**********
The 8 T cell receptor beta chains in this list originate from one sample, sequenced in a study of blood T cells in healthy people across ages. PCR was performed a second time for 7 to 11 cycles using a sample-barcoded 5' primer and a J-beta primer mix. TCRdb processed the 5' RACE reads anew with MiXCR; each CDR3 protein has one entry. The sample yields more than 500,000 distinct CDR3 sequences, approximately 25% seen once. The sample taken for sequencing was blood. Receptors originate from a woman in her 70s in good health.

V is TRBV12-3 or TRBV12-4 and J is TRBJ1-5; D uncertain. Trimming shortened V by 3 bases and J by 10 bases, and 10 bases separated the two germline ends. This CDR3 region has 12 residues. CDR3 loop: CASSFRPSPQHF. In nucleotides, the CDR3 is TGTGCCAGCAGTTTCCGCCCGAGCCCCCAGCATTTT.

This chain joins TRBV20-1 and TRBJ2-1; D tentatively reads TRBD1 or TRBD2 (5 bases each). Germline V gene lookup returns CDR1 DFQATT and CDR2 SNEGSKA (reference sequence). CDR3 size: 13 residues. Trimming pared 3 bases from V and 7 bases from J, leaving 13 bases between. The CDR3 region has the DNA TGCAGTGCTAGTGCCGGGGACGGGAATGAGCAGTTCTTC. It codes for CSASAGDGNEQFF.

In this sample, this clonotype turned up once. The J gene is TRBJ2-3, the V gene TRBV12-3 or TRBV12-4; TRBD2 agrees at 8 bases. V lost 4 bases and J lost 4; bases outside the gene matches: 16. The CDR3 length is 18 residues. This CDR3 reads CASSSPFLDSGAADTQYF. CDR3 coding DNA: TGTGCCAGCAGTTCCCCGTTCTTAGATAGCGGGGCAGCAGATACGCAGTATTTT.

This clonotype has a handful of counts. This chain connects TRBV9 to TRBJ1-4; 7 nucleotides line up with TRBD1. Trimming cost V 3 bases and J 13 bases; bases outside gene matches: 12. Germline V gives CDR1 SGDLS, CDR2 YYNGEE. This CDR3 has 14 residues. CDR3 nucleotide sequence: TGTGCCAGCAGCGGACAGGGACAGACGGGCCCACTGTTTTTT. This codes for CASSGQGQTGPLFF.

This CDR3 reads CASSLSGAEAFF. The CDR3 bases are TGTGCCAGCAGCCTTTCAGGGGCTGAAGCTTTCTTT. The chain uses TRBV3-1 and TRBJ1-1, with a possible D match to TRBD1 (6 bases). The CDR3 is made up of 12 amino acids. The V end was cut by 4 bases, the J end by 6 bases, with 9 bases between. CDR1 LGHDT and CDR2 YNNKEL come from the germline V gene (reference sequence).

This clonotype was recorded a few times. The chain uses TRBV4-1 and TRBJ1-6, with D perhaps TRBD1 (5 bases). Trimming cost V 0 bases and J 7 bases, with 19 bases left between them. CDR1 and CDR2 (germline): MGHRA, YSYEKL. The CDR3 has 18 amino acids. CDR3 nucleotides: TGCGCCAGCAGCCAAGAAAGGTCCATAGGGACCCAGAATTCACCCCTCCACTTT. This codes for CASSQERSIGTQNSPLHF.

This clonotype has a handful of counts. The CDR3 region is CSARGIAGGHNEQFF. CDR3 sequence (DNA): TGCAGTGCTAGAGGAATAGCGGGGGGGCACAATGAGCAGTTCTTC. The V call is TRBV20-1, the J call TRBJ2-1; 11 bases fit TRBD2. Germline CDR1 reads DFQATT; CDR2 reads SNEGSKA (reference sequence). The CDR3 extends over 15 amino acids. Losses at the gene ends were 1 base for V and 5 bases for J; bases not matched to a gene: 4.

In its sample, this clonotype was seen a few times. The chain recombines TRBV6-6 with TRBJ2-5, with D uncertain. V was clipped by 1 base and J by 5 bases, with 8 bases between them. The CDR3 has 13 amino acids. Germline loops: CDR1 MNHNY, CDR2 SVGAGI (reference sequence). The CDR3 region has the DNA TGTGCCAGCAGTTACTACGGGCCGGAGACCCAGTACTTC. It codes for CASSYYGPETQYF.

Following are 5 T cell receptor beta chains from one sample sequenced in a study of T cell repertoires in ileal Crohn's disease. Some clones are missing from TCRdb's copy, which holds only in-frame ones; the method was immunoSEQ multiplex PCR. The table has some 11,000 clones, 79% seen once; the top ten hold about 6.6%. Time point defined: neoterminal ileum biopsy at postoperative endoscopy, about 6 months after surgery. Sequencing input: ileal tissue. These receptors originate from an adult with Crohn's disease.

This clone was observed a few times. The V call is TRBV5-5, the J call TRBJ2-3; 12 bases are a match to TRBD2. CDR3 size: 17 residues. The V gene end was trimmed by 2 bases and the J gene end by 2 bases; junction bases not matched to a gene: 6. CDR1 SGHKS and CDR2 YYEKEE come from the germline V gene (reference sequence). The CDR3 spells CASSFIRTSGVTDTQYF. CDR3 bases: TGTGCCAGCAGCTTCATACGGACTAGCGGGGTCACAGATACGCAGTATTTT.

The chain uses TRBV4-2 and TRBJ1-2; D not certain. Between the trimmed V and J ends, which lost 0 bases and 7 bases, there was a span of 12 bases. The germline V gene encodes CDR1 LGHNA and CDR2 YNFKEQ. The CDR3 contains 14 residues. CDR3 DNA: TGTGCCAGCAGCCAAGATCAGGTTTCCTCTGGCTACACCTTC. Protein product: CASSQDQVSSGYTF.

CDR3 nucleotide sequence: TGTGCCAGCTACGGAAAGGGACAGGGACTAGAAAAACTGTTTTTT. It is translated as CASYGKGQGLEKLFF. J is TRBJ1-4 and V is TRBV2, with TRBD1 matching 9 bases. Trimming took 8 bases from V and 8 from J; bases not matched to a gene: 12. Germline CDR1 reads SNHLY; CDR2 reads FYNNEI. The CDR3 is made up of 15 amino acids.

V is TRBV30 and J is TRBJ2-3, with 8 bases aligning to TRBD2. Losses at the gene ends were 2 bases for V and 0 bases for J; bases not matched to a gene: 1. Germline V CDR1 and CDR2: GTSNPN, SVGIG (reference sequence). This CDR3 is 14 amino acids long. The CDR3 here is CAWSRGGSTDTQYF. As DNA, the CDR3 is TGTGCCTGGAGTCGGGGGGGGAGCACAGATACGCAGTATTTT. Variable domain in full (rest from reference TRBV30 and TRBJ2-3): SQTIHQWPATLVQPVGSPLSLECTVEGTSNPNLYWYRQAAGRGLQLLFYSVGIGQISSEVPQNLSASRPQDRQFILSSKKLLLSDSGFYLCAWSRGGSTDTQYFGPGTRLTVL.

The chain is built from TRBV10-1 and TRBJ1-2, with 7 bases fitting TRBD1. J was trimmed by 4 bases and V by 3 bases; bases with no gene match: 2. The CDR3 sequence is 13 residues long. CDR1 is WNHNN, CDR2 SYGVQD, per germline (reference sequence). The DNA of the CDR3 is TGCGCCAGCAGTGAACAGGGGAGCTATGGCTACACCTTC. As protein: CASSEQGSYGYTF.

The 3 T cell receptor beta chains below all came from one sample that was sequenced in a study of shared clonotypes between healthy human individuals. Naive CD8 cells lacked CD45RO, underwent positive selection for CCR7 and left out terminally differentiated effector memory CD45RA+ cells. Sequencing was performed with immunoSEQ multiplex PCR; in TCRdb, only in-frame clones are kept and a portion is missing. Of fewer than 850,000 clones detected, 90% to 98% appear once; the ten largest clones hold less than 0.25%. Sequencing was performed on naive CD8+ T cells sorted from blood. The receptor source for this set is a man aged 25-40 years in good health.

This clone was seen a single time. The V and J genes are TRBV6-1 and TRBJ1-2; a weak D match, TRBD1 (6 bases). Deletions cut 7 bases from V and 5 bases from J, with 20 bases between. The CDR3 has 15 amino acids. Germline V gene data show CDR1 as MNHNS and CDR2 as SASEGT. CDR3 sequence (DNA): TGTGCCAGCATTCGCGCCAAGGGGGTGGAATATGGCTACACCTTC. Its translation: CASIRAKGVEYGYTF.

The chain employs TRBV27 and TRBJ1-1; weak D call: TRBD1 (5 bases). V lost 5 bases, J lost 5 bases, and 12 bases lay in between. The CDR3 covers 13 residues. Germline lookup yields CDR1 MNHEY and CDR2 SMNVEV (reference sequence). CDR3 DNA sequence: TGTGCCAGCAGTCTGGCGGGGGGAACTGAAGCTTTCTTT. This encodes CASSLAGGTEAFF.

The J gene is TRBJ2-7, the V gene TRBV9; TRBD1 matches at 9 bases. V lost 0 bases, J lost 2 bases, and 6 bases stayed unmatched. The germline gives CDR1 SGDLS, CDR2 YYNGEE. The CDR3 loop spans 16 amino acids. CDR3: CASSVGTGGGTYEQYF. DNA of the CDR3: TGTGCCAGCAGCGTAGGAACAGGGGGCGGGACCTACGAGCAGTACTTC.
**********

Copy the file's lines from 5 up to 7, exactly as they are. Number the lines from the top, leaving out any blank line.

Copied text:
This clonotype has a handful of counts. This chain connects TRBV9 to TRBJ1-4; 7 nucleotides line up with TRBD1. Trimming cost V 3 bases and J 13 bases; bases outside gene matches: 12. Germline V gives CDR1 SGDLS, CDR2 YYNGEE. This CDR3 has 14 residues. CDR3 nucleotide sequence: TGTGCCAGCAGCGGACAGGGACAGACGGGCCCACTGTTTTTT. This codes for CASSGQGQTGPLFF.

This CDR3 reads CASSLSGAEAFF. The CDR3 bases are TGTGCCAGCAGCCTTTCAGGGGCTGAAGCTTTCTTT. The chain uses TRBV3-1 and TRBJ1-1, with a possible D match to TRBD1 (6 bases). The CDR3 is made up of 12 amino acids. The V end was cut by 4 bases, the J end by 6 bases, with 9 bases between. CDR1 LGHDT and CDR2 YNNKEL come from the germline V gene (reference sequence).

This clonotype was recorded a few times. The chain uses TRBV4-1 and TRBJ1-6, with D perhaps TRBD1 (5 bases). Trimming cost V 0 bases and J 7 bases, with 19 bases left between them. CDR1 and CDR2 (germline): MGHRA, YSYEKL. The CDR3 has 18 amino acids. CDR3 nucleotides: TGCGCCAGCAGCCAAGAAAGGTCCATAGGGACCCAGAATTCACCCCTCCACTTT. This codes for CASSQERSIGTQNSPLHF.